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Cuba, the embargo and politics

I was born and raised in Cuba but in 1961, three months after the Bay of Pigs fiasco and thirty two months into the Castro regime, having experienced and suffered under a repressive, totalitarian, communist regime, I managed to escape and sought refuge in the USA. I was nineteen at the time.
So it may surprise you that I am in favor of re-establishing diplomatic relations with Cuba.
Why? The embargo, designed to isolate Cuba, has been going on for about 55 years. The Cuban government blames it for some of its shortcomings, like the lack of food. Cuba imports almost 80% of the food it consumes, which is peculiar because Cuba is a very fertile land capable of three crops a year. So obviously this failure underscores the collapse of the Castro system and we finally have them where we want them, right? Wrong! The USA is Cuba’s main food supplier and Cuba’s 5th largest trading partner.
How is that possible? Well, maybe we sell them food for humanitarian reasons, right? Well, not really. As long as they pay cash our Agro businesses will argue that if we don’t sell them the food, someone else will. Might as well be us.
So instead we should use the embargo to choke of their source of income, their economy, right? Wrong again. Cuba gets most of its money from perfectly legal remittances by Cuban exiles to their families in Cuba.
So what exactly does the embargo entail?
For one thing, Americans cannot officially travel to Cuba. But Cubans with close relatives in Cuba can, and do so, often, bringing jeans and electronics and everything that their ‘close relatives’ in Cuba ‘need’ or can make a living by selling. Apparently that is different from exporting goods to Cuba which is strictly prohibited under terms of the embargo.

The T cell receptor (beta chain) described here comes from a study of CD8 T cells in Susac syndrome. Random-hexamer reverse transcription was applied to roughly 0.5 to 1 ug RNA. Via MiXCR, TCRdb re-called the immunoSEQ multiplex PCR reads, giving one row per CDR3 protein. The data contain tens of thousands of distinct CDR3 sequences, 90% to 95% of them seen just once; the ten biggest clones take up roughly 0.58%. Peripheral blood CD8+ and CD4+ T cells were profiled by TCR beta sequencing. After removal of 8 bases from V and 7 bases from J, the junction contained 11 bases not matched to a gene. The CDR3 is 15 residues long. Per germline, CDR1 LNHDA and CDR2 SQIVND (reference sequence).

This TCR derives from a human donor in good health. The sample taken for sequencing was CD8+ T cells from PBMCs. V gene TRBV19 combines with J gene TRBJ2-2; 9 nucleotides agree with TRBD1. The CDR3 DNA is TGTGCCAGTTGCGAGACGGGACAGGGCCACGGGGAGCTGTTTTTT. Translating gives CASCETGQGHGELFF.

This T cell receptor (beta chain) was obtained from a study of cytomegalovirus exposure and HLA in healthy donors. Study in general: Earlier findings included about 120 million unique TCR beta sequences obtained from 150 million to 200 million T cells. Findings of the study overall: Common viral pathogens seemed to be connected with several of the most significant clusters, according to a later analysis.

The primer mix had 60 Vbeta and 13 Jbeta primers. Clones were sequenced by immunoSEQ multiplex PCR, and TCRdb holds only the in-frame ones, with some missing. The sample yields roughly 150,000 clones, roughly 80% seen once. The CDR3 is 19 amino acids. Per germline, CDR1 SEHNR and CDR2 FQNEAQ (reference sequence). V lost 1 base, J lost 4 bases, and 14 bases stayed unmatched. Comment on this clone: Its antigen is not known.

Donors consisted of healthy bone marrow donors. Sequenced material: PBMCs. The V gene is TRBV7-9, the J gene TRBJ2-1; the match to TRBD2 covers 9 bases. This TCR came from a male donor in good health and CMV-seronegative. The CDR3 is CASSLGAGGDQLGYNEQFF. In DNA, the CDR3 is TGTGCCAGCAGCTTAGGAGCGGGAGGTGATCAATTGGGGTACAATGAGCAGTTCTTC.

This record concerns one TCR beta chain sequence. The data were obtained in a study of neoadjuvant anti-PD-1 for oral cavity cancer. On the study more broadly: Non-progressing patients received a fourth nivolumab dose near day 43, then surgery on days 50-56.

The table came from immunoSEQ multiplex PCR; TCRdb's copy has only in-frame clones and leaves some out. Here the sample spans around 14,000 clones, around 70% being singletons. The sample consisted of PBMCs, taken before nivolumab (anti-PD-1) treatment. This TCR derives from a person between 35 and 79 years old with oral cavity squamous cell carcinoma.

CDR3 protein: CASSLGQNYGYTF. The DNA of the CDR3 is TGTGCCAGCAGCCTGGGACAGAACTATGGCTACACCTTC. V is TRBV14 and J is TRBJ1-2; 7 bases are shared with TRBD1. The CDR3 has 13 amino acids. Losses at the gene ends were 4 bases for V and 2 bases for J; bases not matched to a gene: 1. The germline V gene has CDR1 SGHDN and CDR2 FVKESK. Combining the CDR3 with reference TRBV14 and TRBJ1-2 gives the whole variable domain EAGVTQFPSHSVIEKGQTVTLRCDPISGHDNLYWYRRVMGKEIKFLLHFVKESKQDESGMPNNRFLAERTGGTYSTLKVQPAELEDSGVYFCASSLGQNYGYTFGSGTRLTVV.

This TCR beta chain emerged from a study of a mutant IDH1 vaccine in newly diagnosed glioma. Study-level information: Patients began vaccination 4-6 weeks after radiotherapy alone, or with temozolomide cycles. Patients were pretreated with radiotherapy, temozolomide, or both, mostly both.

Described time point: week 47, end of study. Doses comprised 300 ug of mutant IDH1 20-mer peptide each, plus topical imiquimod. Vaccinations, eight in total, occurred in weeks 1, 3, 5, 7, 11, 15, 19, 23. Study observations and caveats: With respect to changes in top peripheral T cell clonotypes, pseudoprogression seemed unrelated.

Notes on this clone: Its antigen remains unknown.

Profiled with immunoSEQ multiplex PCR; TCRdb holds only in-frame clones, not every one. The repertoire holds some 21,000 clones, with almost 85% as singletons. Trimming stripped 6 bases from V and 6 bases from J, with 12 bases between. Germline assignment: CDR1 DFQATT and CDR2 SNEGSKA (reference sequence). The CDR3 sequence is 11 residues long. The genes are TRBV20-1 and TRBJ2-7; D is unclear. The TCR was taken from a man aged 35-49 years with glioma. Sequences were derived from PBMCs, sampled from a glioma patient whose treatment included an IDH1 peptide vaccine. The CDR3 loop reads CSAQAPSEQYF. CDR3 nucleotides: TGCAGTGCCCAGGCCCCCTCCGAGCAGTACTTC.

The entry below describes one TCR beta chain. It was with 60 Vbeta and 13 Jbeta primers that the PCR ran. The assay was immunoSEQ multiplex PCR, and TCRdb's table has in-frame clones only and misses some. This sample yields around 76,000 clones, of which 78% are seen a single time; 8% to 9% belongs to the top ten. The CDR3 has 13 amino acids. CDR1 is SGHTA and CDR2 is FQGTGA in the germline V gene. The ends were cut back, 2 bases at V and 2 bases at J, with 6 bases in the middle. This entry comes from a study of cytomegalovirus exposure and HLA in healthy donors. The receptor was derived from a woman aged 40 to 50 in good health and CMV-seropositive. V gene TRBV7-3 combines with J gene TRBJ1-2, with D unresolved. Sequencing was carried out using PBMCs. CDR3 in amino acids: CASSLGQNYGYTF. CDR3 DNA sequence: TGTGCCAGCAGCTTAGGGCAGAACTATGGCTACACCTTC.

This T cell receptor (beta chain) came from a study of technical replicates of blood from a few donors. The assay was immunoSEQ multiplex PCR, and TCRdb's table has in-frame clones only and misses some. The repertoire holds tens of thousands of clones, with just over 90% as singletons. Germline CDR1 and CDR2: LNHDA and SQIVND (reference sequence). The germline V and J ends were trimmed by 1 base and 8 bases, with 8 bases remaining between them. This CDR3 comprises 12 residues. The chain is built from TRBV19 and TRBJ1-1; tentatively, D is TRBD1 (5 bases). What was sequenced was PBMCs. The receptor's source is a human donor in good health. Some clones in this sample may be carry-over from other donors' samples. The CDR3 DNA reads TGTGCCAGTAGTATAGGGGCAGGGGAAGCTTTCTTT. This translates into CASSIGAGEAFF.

In short, the embargo and the lack of diplomatic relations are a political farce. The same Cubans who ‘support’ their families—and hence the regime—oppose reconciliation and the politicians, whether the Republican Rubio in Florida or the Democrat Menendez in New Jersey, eager for Cuban votes, have kept this farce going. If you don’t believe me just consider that after fifty five years of embargo the Castro brothers remain in power—Fidel is 88 and Raul, the current president, 83. We all know the definition of insanity; doing the same thing but expecting different results.
And please lets not bring up human rights or the freedom of Cubans because the USA is friends and have diplomatic relations with some of the worst offenders in the world.
So lets stop the nonsense and get on with it. If we really want the Castro regime to fail, lets resume diplomatic relations, let Americans export goods to the island, let Americans travel to Cuba and let Cubans get a real taste of how we live, let them get a hold of jeans and Rock and Roll and flat TVs and cars that run and in no time Cubans will demand access to those items, free enterprise will get a foothold and the USA will regain a friendly neighbor. Cubans are clever people who have been making do as best they can since 1959. Take it from me; some of my best friends are Cuban.

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